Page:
The dead were members of the training battalion, which was stationed at Sandown Park racecourse. There, young soldiers completed their training and waited for their posting and those who had been wounded convalesced before returning to operational duties.

Last year, a memorial stone made of Welsh slate was laid in the garden of remembrance.

Hitler’s vengeance – THE V weapons were developed by the Germans as retaliation for the allied bombing of German cities.

The first of these was the Vergeltungswaffe 1V1 – which was a pilotless aircraft with a wingspan of 16ft and an overall length of 25ft.

It is estimated that around 6,000 people were killed when thousands of V1 bombs hit Britain from June 1944.

British defences soon learned to neutralise the threat. Then on September 8 1944 the first V2 bomb, a silent weapon that could not be stopped, hit London.

Roll of Honour

Those killed at Imber Court were: – Lieut G. A. M. Baker Gdsm C. W. Bristow 2nd Lieut J. A. L. Crofts Gdsm A. Fernihough Gdsm, J. F. Fernyhough Gdsm C. C. Field Gdsm I. G. Glen Gdsm G. H. Green* Sgt T. G. Griffiths Gdsm A. G. Hill Gdsm J. T. Hughes Pte J. E. Jefferies (ATS) Gdsm S. E. Jones CSM C. H. Lang Gdsm A. E. Lemon Lieut W. F. Moss L/Cpl C. Richardson Gdsm A. F. Street CSMI W. Thompson Gdsm H. Wheeler

John Frederick:-

Chester Chronicle – Saturday 8th July 1944.

ON ACTIVE SERVICE. FERNYHOUGH. —In June, by enemy action. John Frederick (Welsh Guards), aged 31 years dearly loved husoand of Eunice Wellfield, Hawarden. near Chester.

*Is this one of the Welsh Guards killed:-

Liverpool Echo – Wednesday 5th July 1944

ON ACTIVE SERVICE CHEEVERS GREEN (Nash) —July —, killed by enemy action, aged 31 years, GORDON (Welsh Guards), dearly-beloved husband of Frances Green and dear daddy Gordon. (Always remembered.) Interment Rake Lane, to-morrow (Thursday), 2.30 p.m.—2 Middle Road, GREEN (Nash) —July —, killed by enemy action, GORDON (Welsh Guards), dearly beloved son of Ethel and Jesse Green. R.I.P. (Sadly missed by all Sisters and Brothers.)— 49 Albemarle Road. Wallasey. GREEN (Nash) —GORDON, dear brother of Bert and brother-in-law of Nellie, Jack (C.M.F.), Hannah, Jim, and Amy. good comrade lost.)

Another – Surrey Advertiser – Saturday 8th July 1944

LIEUT W. F. MOSS sympathy is felt with Mrs. Moss, daughter of Mr. and M. P. Hod soil, of Stilemans. ng. in the death, by enemy her husband, Lieut. William (Bill) Moss, Welsh Guards, of Major and Mrs. T. Moss, Hill, Godalming. Lieut. Moss, 32, was educated at Charter(with which his father and l were associated) and Ox- Oxford he gained a double football and tennis, and was of the association football He ran in the Oxford relay against Cambridge. Before join- Army in 1941 he was a master at Westminster? School.

So sad that he and other young Welsh Guards were to die like this but as explained in the article below, this was quite routine in the area.  Although this article is not about John Frederick Ferneyhough, it explains what happened and how these terrible weapons were dreaded.

One of the other boys:-

Derby Daily Telegraph – Tuesday 4th July 1944

SINGER’S SON KILLED Son of George Baker, the baritone, and stepson of Olive Groves, the soprano, Second Lieut. George Alan Hill Baker (19), Welsh Guards, was killed recently by enemy action in Southern England.

Doodlebug Alley’

March 11, 2017 Chairman@ImberCourtImber Facts, Imber History

(Excerpt) – The local area was known as ‘Doodlebug Alley’ and often the German V1 ‘Doodlebug’ Flying Bombs on route to London would fly overhead.

Unfortunately on the 30th June 1944 one such bomb fell onto Imber Court and killed 20 members of the Welsh Guards Training Battalion who were enjoying the facilities at Imber and competing in their regiment’s annual sports competition.

A memorial to those soldiers is in the grounds at Imber, and every year in June a service of remembrance is held.

Including an eye witness account from the Kings School Canterbury Roll of Honour commemorating 2nd Lieutenant George Alan Hill BAKER (312981) who was one of the 20 who died and was aged only 19 years of age. (Excerpt taken from this article.)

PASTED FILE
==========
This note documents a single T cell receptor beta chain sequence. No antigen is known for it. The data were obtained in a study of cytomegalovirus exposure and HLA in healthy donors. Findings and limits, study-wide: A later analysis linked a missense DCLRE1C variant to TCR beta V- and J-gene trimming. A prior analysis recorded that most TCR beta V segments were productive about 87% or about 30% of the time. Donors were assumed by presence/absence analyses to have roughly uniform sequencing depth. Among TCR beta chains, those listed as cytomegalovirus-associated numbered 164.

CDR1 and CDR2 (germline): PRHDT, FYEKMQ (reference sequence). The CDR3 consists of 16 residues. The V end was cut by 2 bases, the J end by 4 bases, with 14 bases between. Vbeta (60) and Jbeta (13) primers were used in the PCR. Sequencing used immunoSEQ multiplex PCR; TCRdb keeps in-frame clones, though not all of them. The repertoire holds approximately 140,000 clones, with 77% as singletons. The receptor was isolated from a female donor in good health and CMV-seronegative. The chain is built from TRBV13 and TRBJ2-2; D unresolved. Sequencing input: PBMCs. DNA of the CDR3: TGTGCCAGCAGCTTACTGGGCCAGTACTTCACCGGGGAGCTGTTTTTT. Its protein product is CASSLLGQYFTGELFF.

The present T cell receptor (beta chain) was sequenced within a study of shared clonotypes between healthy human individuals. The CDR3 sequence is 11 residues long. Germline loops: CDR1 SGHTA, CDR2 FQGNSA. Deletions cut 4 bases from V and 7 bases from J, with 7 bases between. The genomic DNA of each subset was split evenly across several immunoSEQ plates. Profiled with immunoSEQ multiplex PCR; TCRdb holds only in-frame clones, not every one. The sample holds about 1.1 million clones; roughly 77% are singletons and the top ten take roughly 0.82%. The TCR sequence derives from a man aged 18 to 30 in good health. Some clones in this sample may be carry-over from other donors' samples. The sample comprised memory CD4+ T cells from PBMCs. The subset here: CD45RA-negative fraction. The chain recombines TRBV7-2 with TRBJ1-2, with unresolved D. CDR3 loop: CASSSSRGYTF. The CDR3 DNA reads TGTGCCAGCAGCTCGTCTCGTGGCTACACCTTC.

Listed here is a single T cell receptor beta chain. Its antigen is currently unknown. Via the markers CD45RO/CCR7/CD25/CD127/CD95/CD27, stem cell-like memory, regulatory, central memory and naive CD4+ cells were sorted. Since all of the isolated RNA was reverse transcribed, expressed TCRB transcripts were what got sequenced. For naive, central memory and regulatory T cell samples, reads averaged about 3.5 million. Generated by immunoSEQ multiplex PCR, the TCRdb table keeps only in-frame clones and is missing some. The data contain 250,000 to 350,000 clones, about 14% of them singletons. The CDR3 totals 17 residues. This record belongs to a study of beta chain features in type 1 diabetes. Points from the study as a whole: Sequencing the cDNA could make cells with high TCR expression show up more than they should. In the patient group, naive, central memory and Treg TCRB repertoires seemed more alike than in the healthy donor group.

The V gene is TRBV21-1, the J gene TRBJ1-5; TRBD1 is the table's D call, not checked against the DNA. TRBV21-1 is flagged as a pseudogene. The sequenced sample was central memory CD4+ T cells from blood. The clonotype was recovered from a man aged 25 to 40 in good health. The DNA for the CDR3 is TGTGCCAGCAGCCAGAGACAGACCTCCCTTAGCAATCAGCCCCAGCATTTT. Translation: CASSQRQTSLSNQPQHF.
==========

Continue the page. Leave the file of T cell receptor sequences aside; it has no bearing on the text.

“He was born in London on the 10th of November 1924 the only child of George Baker ARCM a baritone singer and Chairman of the Royal Philharmonic Society and his second wife Katherine Hill (formerly Convers nee Miller) (singer) who used the stage name of Kathlyn Hilliard of St John’s Wood in London.

In July 1943 he underwent officer training and was commissioned as a 2nd Lieutenant in the Welsh Guards on the 24th of March 1944 and visited the school a couple of days later. He was then posted to the Welsh Guards Training Battalion which was based at Sandown Racecourse at Esher in Surrey.

On the 30th of June 1944 he was competing in the regiment’s annual sports competition at Imber Court Metropolitan Police Sports Ground at Thames Ditton. A 100 yard race was in progress and a band was playing which drowned out the noise of the air raid sirens as they sounded the approach of a V1 “Doodlebug” flying bomb.

George Baker, who had just won the half mile, was walking with the other competitors to the start of the quarter mile when the bomb fell amongst the group and was blown to pieces. The only runner to survive was Lieutenant Paget who suffered very serious leg injuries but survived after a two hour operation.

An eyewitness, also from the Welsh Guards Training Battalion described the events that day as they unfolded:-

“So now it’s summer and on this day, I believe it was the 30th June, the Welsh Guards were having their annual sports and fete down in Imber Court Park. This was a large sports ground with a large single storey stand on one side. I was sitting in the front row of the stand and to the left on the edge of the sports field the Regimental Band was playing a selection of music. Imber Court, Esher and Sandown Park were in what was then called ” Doodlebug Alley.” This day was no different to any other. We heard the familiar warbling sound of one coming over and looked up. Then it’s motor stopped and it headed straight for the stand in which I and many others were seated. A mad dash out of the stand and into the middle of the sports field. The band continued playing. Then the motor of the ‘Doodlebug’ restarted. Another look skywards. Now it was heading straight for the middle of the field. Abrupt about-turn and a headlong dash back for the stand. I dived beneath the first rows, helped on my way by the blast from the explosion. When I collected my senses and crawled out from below the stand I saw an unimaginable and truly horrific scene. The Doodlebug had landed smack on top of those of the band who had not managed to get out of the way of the bomb quick enough. Dead and badly wounded soldiers and WRAC lay all over the field. I believe 18 were killed and scores wounded that day. The scenes were too frightful to describe.”